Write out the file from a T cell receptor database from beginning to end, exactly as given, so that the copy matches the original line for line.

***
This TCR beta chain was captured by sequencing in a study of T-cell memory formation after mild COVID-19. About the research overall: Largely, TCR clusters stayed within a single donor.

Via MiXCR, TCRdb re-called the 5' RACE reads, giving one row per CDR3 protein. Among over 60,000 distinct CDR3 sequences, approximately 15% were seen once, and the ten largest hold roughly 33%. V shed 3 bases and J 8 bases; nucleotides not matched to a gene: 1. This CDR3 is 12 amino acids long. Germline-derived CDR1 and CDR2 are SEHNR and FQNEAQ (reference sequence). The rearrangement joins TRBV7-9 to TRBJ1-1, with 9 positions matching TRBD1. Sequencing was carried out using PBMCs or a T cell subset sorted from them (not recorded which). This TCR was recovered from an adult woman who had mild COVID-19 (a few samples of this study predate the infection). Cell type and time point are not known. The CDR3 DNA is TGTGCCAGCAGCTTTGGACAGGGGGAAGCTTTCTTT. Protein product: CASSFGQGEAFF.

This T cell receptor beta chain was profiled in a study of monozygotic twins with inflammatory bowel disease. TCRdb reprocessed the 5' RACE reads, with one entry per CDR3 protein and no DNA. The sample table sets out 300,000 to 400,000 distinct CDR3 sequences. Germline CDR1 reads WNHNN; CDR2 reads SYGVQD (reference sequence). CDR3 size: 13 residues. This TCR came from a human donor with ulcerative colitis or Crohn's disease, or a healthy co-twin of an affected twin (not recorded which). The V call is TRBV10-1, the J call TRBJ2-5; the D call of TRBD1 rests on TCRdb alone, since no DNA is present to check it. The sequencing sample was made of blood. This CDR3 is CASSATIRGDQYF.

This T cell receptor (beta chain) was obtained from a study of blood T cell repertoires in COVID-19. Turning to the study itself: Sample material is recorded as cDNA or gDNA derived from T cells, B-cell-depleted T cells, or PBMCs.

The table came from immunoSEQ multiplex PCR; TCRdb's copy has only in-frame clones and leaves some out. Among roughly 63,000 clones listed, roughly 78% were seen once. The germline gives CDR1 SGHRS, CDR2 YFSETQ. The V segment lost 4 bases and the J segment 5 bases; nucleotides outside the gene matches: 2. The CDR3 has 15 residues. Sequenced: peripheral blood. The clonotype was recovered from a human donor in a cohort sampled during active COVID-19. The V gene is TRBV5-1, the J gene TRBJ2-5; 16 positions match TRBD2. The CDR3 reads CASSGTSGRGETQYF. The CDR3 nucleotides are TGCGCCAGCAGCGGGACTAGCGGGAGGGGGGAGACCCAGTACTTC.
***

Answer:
This TCR beta chain was captured by sequencing in a study of T-cell memory formation after mild COVID-19. About the research overall: Largely, TCR clusters stayed within a single donor.

Via MiXCR, TCRdb re-called the 5' RACE reads, giving one row per CDR3 protein. Among over 60,000 distinct CDR3 sequences, approximately 15% were seen once, and the ten largest hold roughly 33%. V shed 3 bases and J 8 bases; nucleotides not matched to a gene: 1. This CDR3 is 12 amino acids long. Germline-derived CDR1 and CDR2 are SEHNR and FQNEAQ (reference sequence). The rearrangement joins TRBV7-9 to TRBJ1-1, with 9 positions matching TRBD1. Sequencing was carried out using PBMCs or a T cell subset sorted from them (not recorded which). This TCR was recovered from an adult woman who had mild COVID-19 (a few samples of this study predate the infection). Cell type and time point are not known. The CDR3 DNA is TGTGCCAGCAGCTTTGGACAGGGGGAAGCTTTCTTT. Protein product: CASSFGQGEAFF.

This T cell receptor beta chain was profiled in a study of monozygotic twins with inflammatory bowel disease. TCRdb reprocessed the 5' RACE reads, with one entry per CDR3 protein and no DNA. The sample table sets out 300,000 to 400,000 distinct CDR3 sequences. Germline CDR1 reads WNHNN; CDR2 reads SYGVQD (reference sequence). CDR3 size: 13 residues. This TCR came from a human donor with ulcerative colitis or Crohn's disease, or a healthy co-twin of an affected twin (not recorded which). The V call is TRBV10-1, the J call TRBJ2-5; the D call of TRBD1 rests on TCRdb alone, since no DNA is present to check it. The sequencing sample was made of blood. This CDR3 is CASSATIRGDQYF.

This T cell receptor (beta chain) was obtained from a study of blood T cell repertoires in COVID-19. Turning to the study itself: Sample material is recorded as cDNA or gDNA derived from T cells, B-cell-depleted T cells, or PBMCs.

The table came from immunoSEQ multiplex PCR; TCRdb's copy has only in-frame clones and leaves some out. Among roughly 63,000 clones listed, roughly 78% were seen once. The germline gives CDR1 SGHRS, CDR2 YFSETQ. The V segment lost 4 bases and the J segment 5 bases; nucleotides outside the gene matches: 2. The CDR3 has 15 residues. Sequenced: peripheral blood. The clonotype was recovered from a human donor in a cohort sampled during active COVID-19. The V gene is TRBV5-1, the J gene TRBJ2-5; 16 positions match TRBD2. The CDR3 reads CASSGTSGRGETQYF. The CDR3 nucleotides are TGCGCCAGCAGCGGGACTAGCGGGAGGGGGGAGACCCAGTACTTC.